LETTERS OpSail is 100% Devoted to Sail Commander H. F. Morin Scott as ks, in hi s letter in Sea History 54, how much of the money generated by prev iou s OpSails found its way into the support of sailing ships or sail training generally . Let him be ass ured that the fi gure is exactl y I 00%. In 1976, the revenues left after meeting all expenses were turned over to the National Trust for Historic Preservation, enabling matching funds to be obtained. A Maritime Department was established by the Trust to admini ster these funds. Upon carefu l analys is, they were distributed to a substanti al number of mari time-orientated projects thro ughout the country, including the South Street Seaport. Significant additi onal multipliers were achi eved on these fund s through matching grants at the local, state, and private levels. Much of these funds were of a seed-money nature, and have developed into important on-going programs on their own in the subsequent years. And so it can be sai d that much of the national and worldwide interest extant today in sail training and the history of our ships is directly traceable to OpSail. OpSail has not been viewed as a producer of profits. Its management has been dedi cated to putting on an internationally significant parade of tall ships on those occasions that warrant it. OpSail 1964, 1976, 1986, and 1992 have been and are being managed by essenti ally the same group of dedicated people, many of whom have now served for over 30 years. None have ever received renumeration of any kind. In addition to the stimulu s given to sai l training, the signifi cance and beauty of the OpSail events has caused the worldwide fascination with the United States celebration in 1976 and the Statue of Liberty celebration in 1986. And 1992 promises to be an even more breathtaking celebration! R OBERT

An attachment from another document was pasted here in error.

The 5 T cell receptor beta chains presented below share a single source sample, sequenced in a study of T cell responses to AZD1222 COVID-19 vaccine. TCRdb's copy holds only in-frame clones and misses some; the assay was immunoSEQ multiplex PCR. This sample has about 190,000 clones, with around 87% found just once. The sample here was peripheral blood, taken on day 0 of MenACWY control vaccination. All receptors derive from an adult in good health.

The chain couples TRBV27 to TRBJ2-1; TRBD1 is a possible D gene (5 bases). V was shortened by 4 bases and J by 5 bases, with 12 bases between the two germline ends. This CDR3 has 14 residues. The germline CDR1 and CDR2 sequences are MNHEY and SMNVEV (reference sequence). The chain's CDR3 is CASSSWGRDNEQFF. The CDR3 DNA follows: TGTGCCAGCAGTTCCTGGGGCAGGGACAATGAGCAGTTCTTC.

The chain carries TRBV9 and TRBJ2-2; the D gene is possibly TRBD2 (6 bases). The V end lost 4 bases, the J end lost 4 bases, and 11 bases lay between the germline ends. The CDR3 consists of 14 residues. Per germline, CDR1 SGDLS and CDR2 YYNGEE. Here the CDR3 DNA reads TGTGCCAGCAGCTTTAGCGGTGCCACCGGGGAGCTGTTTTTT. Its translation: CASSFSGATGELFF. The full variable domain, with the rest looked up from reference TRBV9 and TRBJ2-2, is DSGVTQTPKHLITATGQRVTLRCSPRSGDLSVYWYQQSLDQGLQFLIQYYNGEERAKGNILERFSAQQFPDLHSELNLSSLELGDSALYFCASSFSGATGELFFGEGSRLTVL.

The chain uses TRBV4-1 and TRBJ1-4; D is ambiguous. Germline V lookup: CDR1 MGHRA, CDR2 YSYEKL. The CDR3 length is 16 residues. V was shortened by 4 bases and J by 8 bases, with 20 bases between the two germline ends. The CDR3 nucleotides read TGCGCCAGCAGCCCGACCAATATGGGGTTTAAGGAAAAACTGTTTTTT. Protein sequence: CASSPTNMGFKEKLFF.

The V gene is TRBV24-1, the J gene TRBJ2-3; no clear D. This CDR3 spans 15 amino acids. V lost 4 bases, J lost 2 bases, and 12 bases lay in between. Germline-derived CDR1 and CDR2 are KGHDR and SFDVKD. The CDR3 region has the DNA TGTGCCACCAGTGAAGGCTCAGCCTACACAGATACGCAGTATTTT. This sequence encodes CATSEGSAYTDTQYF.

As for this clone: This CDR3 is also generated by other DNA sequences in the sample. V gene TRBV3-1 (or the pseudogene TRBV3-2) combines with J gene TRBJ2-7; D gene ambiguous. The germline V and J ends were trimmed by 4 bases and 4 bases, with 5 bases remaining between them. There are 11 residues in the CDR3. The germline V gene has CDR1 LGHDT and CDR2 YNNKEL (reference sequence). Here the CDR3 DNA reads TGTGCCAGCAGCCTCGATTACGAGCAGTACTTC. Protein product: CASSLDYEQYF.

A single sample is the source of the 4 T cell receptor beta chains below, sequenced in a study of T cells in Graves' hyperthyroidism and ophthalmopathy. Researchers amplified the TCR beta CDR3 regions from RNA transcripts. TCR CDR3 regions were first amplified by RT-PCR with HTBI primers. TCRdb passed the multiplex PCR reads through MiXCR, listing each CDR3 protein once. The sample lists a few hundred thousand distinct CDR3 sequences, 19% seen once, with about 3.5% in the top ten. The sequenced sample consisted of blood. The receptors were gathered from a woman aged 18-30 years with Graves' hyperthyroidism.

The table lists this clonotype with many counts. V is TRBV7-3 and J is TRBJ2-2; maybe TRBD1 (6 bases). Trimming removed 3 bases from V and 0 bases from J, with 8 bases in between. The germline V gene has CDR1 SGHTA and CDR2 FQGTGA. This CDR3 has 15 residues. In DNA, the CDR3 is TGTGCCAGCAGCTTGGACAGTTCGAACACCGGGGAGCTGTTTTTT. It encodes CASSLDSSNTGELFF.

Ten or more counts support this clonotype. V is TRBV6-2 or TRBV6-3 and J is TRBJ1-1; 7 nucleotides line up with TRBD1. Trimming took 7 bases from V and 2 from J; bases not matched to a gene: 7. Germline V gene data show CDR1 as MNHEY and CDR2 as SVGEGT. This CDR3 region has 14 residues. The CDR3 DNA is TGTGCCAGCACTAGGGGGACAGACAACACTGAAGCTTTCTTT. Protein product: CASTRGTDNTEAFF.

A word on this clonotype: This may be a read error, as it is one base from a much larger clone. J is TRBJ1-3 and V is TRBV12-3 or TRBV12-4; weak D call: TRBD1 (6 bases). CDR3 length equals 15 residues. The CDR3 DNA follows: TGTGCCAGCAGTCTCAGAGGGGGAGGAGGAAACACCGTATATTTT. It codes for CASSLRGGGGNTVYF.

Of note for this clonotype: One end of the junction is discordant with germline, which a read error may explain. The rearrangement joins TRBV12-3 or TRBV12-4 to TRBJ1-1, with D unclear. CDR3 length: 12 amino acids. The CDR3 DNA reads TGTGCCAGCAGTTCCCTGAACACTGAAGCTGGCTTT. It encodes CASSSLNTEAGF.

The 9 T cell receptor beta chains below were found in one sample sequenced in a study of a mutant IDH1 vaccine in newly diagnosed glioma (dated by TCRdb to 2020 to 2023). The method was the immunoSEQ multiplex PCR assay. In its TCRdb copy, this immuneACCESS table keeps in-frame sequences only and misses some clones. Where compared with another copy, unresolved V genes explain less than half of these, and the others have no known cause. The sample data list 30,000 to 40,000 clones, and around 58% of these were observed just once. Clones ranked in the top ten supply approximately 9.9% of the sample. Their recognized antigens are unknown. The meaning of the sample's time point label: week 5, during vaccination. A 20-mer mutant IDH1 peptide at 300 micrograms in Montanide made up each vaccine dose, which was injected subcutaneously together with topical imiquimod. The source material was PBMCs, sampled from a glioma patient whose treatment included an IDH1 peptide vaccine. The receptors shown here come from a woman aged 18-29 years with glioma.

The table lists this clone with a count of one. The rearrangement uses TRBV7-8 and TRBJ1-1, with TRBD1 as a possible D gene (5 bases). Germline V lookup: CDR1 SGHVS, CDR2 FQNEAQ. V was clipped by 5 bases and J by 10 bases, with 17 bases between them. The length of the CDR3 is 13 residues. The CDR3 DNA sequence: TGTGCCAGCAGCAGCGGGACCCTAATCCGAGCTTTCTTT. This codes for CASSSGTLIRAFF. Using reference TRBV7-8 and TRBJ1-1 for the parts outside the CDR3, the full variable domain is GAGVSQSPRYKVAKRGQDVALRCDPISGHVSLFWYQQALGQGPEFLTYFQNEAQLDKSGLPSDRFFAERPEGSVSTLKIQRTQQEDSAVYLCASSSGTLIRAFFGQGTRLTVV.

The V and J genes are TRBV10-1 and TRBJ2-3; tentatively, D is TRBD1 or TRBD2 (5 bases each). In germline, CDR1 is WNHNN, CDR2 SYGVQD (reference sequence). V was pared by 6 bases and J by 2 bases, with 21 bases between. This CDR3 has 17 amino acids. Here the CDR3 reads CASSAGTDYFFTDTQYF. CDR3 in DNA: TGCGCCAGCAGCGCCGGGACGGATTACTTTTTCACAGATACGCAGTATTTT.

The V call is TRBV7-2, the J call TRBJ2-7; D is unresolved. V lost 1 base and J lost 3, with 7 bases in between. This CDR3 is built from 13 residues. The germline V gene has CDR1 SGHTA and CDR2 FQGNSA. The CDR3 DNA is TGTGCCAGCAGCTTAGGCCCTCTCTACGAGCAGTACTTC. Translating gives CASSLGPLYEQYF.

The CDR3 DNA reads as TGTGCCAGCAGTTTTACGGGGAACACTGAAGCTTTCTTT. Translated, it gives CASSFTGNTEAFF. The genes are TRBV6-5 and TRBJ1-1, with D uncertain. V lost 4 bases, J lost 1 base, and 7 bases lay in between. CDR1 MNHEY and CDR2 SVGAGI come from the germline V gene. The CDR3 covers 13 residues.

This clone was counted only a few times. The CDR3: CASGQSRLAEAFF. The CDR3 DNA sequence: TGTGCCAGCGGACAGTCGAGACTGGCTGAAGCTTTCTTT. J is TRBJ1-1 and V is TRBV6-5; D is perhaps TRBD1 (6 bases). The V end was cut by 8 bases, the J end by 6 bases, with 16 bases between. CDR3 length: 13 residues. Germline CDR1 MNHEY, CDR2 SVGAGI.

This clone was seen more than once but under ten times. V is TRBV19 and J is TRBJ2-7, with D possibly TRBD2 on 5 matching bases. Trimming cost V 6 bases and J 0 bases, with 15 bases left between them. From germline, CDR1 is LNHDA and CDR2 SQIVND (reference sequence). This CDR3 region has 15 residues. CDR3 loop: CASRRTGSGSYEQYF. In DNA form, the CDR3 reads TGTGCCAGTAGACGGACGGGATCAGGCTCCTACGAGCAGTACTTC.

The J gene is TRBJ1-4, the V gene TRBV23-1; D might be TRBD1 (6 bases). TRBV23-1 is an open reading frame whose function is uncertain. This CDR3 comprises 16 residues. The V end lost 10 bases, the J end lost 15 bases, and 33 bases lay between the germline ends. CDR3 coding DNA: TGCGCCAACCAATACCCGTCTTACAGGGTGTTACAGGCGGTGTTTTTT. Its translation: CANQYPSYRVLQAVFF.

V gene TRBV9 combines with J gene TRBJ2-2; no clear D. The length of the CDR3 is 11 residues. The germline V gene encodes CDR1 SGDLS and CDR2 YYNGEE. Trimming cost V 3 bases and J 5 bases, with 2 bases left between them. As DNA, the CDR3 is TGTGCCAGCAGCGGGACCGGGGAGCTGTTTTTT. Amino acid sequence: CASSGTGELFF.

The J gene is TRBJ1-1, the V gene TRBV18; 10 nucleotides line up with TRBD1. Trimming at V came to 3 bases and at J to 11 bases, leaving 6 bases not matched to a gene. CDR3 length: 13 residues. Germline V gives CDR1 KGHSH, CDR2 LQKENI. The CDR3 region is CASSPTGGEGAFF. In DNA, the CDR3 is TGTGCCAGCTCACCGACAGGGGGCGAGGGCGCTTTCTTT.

Vice-Chainnan, Operation Sail

A Badly Needed Job The story about James P. McAlli ster by Karl Kortum in Sea History 53 was outstanding, as was the article "James P . McAllister Remembered." It was back in the Depression days (1929) when I first met James P. McAlli ster. Another marine engineer and I, both ofus unemployed and needing a job badly , contacted Mr. James. He had a wooden tug boat named McA llister